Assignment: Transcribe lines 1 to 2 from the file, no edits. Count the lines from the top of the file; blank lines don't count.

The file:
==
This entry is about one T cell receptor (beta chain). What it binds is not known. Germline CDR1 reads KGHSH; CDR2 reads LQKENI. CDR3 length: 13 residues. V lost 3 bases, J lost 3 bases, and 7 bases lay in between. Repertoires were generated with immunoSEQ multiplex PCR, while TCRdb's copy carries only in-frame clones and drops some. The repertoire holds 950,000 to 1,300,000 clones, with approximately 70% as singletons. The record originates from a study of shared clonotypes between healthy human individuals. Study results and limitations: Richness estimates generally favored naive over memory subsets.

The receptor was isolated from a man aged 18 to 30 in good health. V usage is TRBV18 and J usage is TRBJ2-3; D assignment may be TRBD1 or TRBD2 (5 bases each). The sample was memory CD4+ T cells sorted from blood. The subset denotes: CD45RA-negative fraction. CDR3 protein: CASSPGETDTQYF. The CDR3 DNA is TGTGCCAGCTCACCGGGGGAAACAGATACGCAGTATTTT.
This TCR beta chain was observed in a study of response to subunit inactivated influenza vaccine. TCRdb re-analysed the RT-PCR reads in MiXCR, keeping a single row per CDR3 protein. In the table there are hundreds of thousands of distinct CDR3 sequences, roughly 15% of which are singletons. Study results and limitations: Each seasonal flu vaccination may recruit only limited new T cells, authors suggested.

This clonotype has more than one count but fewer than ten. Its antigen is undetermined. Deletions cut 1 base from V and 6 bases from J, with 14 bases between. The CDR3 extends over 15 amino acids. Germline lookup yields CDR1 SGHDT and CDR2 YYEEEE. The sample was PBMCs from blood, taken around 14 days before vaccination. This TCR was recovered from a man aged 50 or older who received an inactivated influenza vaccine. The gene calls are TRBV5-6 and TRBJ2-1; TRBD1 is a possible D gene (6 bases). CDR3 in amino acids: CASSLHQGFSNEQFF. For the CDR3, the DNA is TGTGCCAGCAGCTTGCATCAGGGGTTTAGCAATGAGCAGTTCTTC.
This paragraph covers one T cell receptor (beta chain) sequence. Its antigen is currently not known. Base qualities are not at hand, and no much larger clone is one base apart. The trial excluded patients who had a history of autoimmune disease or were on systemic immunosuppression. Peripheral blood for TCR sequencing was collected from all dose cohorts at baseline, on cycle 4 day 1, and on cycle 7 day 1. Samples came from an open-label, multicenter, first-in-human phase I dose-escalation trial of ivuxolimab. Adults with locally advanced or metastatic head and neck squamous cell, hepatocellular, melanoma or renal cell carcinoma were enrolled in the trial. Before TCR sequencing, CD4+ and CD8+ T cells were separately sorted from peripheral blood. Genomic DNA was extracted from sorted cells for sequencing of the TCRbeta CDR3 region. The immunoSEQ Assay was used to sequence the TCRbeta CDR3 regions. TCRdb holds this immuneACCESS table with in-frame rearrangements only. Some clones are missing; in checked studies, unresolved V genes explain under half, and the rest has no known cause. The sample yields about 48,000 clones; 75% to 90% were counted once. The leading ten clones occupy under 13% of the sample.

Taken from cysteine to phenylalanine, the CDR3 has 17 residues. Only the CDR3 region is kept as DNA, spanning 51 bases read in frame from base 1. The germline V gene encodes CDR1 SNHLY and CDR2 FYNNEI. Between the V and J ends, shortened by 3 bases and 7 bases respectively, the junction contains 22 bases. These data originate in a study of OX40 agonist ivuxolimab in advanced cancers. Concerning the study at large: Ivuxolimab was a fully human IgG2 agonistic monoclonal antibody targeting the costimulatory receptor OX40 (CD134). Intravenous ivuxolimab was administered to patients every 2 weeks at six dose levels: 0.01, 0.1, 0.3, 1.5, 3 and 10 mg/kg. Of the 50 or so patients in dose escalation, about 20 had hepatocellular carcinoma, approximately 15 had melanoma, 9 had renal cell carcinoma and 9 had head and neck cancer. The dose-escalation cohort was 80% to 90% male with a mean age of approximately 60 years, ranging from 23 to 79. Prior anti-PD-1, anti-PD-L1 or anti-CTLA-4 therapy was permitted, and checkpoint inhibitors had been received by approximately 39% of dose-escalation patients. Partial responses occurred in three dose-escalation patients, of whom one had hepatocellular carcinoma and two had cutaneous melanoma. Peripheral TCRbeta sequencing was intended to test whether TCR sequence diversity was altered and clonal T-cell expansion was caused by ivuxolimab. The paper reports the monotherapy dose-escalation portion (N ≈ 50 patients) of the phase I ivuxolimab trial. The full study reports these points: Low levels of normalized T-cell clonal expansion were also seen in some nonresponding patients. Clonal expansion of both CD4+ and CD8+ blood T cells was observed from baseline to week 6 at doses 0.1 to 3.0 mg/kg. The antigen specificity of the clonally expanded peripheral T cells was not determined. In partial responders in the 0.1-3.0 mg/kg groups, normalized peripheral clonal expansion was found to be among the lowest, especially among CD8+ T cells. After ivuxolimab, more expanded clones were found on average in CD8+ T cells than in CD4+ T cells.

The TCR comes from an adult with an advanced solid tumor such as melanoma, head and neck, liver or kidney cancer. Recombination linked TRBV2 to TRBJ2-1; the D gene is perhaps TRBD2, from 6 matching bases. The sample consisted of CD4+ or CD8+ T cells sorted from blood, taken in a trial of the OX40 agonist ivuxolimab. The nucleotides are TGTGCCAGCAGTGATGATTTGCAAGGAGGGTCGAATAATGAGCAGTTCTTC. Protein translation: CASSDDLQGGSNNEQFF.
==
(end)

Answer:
This entry is about one T cell receptor (beta chain). What it binds is not known. Germline CDR1 reads KGHSH; CDR2 reads LQKENI. CDR3 length: 13 residues. V lost 3 bases, J lost 3 bases, and 7 bases lay in between. Repertoires were generated with immunoSEQ multiplex PCR, while TCRdb's copy carries only in-frame clones and drops some. The repertoire holds 950,000 to 1,300,000 clones, with approximately 70% as singletons. The record originates from a study of shared clonotypes between healthy human individuals. Study results and limitations: Richness estimates generally favored naive over memory subsets.

The receptor was isolated from a man aged 18 to 30 in good health. V usage is TRBV18 and J usage is TRBJ2-3; D assignment may be TRBD1 or TRBD2 (5 bases each). The sample was memory CD4+ T cells sorted from blood. The subset denotes: CD45RA-negative fraction. CDR3 protein: CASSPGETDTQYF. The CDR3 DNA is TGTGCCAGCTCACCGGGGGAAACAGATACGCAGTATTTT.